Some of the initial questionnaires for the PCI compliance system are 80 pages. That’s 80 pages just to start the process of PCI compliance. That’s 80 pages of very specific questions, with a large majority of them being technical or IT related.
Why is the questionnaire so long? The PCI Security Standards Council puts companies into categories based on the type of system they use to process credits cards rather than the type of business. This means that while you may only conduct 500 credit card transactions a year, you are answering the same questionnaire as a company that does 500,000 transactions. Administrators running an ASC— particularly a busy center—will likely not have the time, knowledge and/or resources available to answer most of those questions. Administrators hit roadblock after roadblock and not see a pathway to move forward. Therefore, the PCI compliance project may get put on the shelf in favor of other achievable projects. In some cases, ASCs never get back to PCI compliance.
Path to Success
The good news is there is likely a way to move forward, often unknown to most facilities. You are probably already paying for a service that can help you obtain PCI compliance. However, you may not even know it. Many merchant services companies, as part of their offerings, include a service that provides a resource which can help. In some cases, they go as far as work with and guide a business through the PCI compliance process. It’s not usually a service openly advertised when a business signs a merchant services agreement. The merchant services company used by our centers grants access to an online portal that provides guides and instructions on how to fill out the PCI compliance questionnaire. Questions are asked of center administration, with answers moving them through other questions in a much easier to understand format.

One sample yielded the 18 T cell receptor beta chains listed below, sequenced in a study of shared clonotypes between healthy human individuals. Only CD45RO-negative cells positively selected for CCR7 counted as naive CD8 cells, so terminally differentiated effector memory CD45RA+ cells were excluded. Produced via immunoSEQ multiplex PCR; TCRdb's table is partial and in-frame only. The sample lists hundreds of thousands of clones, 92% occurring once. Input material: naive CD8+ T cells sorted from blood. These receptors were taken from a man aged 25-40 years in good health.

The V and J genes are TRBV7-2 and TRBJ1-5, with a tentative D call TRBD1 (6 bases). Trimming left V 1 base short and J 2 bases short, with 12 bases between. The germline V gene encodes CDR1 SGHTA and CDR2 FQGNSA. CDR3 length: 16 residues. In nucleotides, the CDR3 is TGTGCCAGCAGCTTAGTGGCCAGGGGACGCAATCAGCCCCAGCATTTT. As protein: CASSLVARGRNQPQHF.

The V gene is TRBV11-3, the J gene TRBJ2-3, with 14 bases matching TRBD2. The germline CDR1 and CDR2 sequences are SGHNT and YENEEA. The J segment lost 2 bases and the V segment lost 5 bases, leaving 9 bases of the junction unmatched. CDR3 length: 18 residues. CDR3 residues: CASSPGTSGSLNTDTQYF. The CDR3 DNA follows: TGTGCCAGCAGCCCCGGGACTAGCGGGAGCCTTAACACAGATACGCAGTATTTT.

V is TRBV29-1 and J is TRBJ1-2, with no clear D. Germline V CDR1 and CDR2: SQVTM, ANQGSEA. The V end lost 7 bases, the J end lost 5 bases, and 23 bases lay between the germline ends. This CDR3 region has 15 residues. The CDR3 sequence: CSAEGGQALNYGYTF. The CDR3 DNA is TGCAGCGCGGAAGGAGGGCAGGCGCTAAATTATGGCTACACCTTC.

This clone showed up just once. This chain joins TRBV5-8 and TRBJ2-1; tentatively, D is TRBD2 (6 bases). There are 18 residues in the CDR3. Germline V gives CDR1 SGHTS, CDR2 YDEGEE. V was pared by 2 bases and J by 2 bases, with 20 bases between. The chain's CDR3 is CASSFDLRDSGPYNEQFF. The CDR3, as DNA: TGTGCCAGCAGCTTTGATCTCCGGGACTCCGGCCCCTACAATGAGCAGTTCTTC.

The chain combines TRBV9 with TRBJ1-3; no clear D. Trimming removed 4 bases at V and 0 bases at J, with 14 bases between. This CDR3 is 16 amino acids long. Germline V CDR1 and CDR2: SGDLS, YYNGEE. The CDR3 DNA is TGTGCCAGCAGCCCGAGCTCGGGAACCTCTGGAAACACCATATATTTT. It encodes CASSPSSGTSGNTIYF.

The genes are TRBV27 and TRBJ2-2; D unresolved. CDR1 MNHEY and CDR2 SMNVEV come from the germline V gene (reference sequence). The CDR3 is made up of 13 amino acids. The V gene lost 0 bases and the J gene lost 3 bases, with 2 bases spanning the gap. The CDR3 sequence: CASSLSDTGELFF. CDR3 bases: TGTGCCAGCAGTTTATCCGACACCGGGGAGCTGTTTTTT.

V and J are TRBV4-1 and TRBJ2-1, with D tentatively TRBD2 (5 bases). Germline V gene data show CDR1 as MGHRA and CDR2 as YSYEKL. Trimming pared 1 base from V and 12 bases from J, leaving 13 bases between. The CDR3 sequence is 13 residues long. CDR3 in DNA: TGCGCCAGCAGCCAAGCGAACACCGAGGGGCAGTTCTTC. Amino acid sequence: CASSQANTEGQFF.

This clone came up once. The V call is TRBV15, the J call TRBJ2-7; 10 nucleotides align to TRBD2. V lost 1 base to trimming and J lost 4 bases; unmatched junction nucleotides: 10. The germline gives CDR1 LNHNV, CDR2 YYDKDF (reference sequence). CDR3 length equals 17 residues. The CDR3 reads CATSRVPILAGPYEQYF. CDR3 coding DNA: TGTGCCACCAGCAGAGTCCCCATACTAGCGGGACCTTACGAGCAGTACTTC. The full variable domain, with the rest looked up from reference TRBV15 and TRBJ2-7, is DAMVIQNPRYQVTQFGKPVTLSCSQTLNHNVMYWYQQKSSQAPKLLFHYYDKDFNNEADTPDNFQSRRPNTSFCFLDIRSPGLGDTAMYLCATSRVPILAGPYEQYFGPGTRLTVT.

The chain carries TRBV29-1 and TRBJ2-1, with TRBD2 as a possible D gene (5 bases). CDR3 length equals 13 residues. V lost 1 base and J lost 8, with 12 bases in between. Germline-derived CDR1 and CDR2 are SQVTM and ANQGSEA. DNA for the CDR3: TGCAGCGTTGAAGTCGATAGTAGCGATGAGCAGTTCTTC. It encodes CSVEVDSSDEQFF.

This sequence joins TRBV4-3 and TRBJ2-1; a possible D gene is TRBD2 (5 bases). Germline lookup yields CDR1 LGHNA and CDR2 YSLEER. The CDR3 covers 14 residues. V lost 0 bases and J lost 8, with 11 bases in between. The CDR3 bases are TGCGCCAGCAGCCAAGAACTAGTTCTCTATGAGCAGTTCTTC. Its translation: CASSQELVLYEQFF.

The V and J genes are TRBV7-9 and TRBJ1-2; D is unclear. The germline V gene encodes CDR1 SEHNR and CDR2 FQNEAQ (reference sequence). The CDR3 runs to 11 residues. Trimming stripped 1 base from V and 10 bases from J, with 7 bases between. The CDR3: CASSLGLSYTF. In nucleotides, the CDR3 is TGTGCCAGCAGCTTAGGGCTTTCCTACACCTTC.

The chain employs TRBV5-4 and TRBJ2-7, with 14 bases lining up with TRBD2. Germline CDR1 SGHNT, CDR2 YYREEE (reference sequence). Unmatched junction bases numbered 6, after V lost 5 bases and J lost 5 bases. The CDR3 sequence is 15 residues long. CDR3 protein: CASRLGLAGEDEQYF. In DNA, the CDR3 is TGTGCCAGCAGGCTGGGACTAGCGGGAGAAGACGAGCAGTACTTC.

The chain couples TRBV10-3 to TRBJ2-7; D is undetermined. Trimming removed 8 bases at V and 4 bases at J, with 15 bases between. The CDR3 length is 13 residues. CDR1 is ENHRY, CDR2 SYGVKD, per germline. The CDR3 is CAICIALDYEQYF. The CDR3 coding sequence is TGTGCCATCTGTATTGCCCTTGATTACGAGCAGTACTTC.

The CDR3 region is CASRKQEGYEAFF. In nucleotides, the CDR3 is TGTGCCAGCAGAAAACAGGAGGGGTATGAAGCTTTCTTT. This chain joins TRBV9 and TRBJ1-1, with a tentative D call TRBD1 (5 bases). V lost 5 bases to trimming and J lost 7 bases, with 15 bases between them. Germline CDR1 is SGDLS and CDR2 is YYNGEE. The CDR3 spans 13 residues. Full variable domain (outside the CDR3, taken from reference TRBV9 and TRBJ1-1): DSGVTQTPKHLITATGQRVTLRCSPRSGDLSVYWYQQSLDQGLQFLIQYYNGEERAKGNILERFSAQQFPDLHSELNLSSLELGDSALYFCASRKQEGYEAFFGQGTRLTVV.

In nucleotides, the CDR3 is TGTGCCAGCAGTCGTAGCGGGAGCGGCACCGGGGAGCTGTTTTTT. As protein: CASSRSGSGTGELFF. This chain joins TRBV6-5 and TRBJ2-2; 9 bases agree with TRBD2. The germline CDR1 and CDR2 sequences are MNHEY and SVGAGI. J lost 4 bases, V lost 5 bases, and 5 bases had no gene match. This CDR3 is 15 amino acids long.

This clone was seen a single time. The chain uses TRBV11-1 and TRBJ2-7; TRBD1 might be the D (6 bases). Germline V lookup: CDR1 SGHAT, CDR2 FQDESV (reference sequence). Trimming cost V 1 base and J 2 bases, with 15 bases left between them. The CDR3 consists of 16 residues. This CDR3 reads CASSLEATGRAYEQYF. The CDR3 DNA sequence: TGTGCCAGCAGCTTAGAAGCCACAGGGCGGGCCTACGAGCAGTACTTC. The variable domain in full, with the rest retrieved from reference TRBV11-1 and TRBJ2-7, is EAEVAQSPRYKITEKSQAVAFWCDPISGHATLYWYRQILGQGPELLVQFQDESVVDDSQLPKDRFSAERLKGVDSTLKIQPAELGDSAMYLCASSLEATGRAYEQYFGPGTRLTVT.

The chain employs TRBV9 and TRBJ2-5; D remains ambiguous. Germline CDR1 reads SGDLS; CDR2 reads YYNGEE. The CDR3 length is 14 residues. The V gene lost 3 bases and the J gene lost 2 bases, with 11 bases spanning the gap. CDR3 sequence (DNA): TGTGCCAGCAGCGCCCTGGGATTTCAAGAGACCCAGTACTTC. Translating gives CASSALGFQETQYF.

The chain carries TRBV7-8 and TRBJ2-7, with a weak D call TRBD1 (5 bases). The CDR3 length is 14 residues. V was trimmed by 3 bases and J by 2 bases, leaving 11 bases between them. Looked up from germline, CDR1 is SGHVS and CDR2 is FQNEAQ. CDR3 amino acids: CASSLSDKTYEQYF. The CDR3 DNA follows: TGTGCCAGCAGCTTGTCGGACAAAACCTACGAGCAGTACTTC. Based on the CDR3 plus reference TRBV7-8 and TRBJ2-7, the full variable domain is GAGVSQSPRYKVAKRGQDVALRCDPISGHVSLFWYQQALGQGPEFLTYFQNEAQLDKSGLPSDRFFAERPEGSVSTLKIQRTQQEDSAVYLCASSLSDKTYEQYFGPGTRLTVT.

This process essentially breaks down the 80-page questionnaire to about 20 questions. With those answers, the merchant service company provides the center with a roadmap on how to achieve compliance. This includes steps to take, attestations to make and what (and where) the center needs to submit in order to receive the PCI compliance certificate. In this case, the certificate is also supplied by the merchant services company. If a center chose not to work with a merchant services company on PCI compliance, administration would likely visit the PCI compliance website (www.pcisecuritystandards.org).
There they would find a helpful set of pages addressing the importance of PCI compliance and how to move through the compliance path. Unfortunately, following those steps would take them to the longer questionnaire. The reason for the broad chasm between what you see on the PCI compliance website and the experience of working with a merchant services company is primarily related to audience. A merchant services company, which should understand your business, is able to direct you to focus on those areas that apply to your business. The PCI Security Standards Council created a tiered system. Therefore, a small business like an ASC does not have the same burden of compliance as a large clearinghouse conducting millions of transactions a day.
Merchant services companies are required to perform a lot of heavy lifting concerning their own PCI compliance. Their PCI compliance burden is much greater than that of an ASC using a portal through a merchant services company to process transactions. Remember, the intent of PCI compliance is to ensure credit card fraud does not run rampant. PCI compliance provides a level of guarantee to the merchant and consumer. Therefore, failing to be PCI compliant increases your level of risk. Understanding PCI compliance is just one small step toward meeting requirements; however, there are ways to move forward.
About the Author
Gene Goroschko is Senior Vice President of Information Systems. He is responsible for designing and deploying the information systems in use at PE GI Solutions and PE affiliated centers. He has been an active participant in the rapidly changing world of computers and information systems. This has been from their formative years right up to today’s current cutting-edge technology. Gene has been the architect of network and information systems all across the country. He has designed, installed and maintained systems for clients as varied as the United States Military to the United Way.